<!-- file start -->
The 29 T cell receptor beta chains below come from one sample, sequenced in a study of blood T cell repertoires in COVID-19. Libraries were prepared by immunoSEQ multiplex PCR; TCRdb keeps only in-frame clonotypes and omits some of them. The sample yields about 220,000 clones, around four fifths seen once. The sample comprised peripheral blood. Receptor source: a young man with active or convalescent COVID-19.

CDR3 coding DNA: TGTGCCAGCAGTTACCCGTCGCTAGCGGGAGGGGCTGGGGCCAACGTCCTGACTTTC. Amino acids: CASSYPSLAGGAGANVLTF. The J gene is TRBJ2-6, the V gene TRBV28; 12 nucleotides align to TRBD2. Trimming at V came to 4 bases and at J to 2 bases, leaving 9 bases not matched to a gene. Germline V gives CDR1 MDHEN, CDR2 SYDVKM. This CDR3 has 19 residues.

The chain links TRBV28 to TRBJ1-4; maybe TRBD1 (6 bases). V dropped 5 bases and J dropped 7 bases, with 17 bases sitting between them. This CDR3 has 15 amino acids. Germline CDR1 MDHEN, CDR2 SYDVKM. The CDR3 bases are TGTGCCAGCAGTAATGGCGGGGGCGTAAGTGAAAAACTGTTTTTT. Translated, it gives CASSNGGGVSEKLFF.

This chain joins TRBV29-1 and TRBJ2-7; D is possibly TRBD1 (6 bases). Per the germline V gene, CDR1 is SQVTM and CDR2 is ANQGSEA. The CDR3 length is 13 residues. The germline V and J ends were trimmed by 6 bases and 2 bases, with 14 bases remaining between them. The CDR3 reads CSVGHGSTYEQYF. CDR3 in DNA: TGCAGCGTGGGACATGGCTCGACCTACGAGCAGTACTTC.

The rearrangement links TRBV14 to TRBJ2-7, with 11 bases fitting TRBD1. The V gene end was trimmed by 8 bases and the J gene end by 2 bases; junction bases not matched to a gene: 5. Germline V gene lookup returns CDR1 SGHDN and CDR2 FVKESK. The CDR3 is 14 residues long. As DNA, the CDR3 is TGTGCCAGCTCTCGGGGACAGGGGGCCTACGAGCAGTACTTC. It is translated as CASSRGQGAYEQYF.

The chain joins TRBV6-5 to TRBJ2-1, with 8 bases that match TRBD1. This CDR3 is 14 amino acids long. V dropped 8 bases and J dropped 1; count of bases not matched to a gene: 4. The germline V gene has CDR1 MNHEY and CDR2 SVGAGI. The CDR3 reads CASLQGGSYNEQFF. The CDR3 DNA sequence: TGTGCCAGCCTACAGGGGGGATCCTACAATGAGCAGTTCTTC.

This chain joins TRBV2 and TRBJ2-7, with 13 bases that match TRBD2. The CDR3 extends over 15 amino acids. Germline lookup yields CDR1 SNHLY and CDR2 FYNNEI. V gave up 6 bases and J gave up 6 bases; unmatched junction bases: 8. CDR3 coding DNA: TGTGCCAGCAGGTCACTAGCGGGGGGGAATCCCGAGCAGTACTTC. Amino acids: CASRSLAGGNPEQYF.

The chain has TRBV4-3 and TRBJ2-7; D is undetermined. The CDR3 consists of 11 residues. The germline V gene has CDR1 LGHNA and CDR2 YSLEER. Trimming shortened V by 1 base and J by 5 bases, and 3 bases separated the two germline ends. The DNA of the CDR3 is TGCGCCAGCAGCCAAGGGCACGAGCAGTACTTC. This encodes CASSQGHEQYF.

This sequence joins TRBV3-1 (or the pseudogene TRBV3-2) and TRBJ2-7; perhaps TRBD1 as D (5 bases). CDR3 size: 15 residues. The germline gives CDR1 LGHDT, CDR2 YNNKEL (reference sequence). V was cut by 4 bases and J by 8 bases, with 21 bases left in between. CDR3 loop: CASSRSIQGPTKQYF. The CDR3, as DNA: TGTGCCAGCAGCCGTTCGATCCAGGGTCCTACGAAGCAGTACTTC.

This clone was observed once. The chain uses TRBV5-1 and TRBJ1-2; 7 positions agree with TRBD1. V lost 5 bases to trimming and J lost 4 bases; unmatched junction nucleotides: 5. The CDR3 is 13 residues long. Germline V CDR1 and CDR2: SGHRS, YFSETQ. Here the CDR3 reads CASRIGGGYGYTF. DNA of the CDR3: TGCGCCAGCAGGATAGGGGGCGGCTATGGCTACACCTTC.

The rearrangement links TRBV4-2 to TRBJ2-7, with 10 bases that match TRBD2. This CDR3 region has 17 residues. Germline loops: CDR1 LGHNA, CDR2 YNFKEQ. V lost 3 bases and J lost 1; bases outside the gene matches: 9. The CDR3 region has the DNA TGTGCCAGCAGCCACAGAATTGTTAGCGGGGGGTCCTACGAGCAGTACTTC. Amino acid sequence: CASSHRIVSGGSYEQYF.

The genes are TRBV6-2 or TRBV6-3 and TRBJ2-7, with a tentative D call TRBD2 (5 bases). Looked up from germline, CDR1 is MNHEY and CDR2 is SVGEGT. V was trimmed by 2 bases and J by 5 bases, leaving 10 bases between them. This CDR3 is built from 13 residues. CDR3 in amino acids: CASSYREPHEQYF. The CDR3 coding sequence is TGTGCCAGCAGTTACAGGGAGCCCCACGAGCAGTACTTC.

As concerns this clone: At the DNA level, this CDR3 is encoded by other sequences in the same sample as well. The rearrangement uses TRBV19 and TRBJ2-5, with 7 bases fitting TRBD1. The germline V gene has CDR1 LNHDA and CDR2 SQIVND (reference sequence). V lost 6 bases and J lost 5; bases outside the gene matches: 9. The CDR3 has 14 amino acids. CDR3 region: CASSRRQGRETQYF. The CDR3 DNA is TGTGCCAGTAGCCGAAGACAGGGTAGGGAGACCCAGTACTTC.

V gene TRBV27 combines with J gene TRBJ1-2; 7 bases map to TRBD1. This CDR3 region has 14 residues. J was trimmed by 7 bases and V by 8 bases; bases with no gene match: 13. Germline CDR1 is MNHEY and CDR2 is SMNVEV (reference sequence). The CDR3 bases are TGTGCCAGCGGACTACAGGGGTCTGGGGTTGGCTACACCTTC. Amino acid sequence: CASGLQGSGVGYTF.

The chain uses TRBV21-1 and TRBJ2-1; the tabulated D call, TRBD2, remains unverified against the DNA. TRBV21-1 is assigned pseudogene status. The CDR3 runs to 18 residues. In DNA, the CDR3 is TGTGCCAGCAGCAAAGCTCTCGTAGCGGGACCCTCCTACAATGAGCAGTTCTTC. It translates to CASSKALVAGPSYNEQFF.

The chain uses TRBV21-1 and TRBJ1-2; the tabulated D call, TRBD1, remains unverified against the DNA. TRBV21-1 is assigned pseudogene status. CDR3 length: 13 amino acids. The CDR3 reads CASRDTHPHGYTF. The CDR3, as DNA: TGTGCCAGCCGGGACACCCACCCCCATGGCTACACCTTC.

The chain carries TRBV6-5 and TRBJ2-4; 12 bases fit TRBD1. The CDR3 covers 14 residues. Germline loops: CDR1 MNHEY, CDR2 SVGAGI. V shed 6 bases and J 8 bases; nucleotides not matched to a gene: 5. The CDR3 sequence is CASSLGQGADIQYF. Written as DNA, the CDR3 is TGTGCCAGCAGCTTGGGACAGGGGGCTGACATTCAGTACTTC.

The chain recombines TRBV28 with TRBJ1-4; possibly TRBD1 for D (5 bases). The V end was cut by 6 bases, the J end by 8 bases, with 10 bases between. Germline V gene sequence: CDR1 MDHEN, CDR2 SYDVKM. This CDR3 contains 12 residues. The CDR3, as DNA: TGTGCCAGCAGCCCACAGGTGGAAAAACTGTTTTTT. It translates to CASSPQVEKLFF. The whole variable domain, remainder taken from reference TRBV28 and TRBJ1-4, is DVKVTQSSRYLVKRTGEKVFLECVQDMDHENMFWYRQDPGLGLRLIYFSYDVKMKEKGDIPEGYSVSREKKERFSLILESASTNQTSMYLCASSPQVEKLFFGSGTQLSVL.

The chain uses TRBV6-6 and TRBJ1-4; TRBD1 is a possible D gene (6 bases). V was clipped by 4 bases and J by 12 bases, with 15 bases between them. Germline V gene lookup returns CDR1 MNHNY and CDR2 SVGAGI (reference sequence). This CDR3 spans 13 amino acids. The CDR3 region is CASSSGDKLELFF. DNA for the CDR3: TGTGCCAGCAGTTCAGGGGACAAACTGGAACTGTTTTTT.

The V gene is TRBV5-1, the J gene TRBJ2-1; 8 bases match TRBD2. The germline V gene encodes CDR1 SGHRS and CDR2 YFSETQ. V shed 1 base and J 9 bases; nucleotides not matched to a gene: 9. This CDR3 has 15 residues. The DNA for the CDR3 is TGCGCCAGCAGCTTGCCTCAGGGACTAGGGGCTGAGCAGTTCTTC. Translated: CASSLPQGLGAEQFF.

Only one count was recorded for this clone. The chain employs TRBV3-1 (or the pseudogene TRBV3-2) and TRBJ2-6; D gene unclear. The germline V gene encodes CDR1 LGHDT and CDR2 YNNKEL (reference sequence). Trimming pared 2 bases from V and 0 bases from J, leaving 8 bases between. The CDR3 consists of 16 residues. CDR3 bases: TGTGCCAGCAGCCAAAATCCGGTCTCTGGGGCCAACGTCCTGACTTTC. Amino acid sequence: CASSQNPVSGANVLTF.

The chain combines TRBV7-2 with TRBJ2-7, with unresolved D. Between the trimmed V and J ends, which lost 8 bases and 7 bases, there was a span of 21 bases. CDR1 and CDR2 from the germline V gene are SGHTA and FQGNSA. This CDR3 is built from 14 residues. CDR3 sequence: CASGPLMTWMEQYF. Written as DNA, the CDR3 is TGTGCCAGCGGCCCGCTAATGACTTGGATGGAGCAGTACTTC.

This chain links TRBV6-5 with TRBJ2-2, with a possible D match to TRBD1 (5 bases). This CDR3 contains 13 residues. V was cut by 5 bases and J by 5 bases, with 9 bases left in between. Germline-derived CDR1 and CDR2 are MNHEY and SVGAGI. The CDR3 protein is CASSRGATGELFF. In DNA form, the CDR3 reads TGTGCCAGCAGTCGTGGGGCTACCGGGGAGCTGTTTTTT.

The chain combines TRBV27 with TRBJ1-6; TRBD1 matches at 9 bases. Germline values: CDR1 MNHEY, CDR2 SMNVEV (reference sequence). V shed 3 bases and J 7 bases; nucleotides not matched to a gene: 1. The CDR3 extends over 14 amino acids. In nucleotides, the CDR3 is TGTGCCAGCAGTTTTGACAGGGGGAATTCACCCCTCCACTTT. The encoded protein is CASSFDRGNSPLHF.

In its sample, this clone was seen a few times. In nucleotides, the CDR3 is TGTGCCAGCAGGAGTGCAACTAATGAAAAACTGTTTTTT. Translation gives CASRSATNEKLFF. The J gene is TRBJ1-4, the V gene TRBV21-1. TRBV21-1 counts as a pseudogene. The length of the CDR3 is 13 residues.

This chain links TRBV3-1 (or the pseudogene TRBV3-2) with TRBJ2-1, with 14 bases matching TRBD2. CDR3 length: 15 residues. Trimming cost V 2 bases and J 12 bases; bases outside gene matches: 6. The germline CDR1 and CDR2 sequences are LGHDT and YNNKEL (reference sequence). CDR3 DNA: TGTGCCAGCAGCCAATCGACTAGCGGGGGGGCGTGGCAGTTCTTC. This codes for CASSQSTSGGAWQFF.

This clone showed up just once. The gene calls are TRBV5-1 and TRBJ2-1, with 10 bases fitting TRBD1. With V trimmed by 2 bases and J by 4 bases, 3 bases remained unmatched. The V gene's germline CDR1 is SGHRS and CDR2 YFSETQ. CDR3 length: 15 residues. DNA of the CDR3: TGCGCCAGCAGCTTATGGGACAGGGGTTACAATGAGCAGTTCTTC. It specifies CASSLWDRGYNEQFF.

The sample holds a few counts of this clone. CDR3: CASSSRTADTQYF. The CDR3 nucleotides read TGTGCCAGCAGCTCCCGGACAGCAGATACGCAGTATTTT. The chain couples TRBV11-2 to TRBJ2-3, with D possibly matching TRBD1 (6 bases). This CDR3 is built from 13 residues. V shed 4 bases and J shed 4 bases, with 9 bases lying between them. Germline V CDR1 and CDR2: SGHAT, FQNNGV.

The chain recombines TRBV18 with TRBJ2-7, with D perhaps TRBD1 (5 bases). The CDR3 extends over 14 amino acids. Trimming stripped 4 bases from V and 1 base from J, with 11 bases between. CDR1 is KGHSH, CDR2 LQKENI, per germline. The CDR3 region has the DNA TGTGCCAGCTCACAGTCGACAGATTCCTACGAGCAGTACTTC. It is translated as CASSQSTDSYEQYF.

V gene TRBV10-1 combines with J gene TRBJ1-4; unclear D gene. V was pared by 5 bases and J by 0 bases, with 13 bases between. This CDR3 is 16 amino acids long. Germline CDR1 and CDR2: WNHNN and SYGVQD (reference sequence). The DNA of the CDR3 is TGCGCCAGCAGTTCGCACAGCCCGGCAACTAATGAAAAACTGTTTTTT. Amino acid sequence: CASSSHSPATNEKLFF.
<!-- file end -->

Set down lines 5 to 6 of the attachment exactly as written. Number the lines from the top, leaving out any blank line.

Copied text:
The rearrangement links TRBV14 to TRBJ2-7, with 11 bases fitting TRBD1. The V gene end was trimmed by 8 bases and the J gene end by 2 bases; junction bases not matched to a gene: 5. Germline V gene lookup returns CDR1 SGHDN and CDR2 FVKESK. The CDR3 is 14 residues long. As DNA, the CDR3 is TGTGCCAGCTCTCGGGGACAGGGGGCCTACGAGCAGTACTTC. It is translated as CASSRGQGAYEQYF.

The chain joins TRBV6-5 to TRBJ2-1, with 8 bases that match TRBD1. This CDR3 is 14 amino acids long. V dropped 8 bases and J dropped 1; count of bases not matched to a gene: 4. The germline V gene has CDR1 MNHEY and CDR2 SVGAGI. The CDR3 reads CASLQGGSYNEQFF. The CDR3 DNA sequence: TGTGCCAGCCTACAGGGGGGATCCTACAATGAGCAGTTCTTC.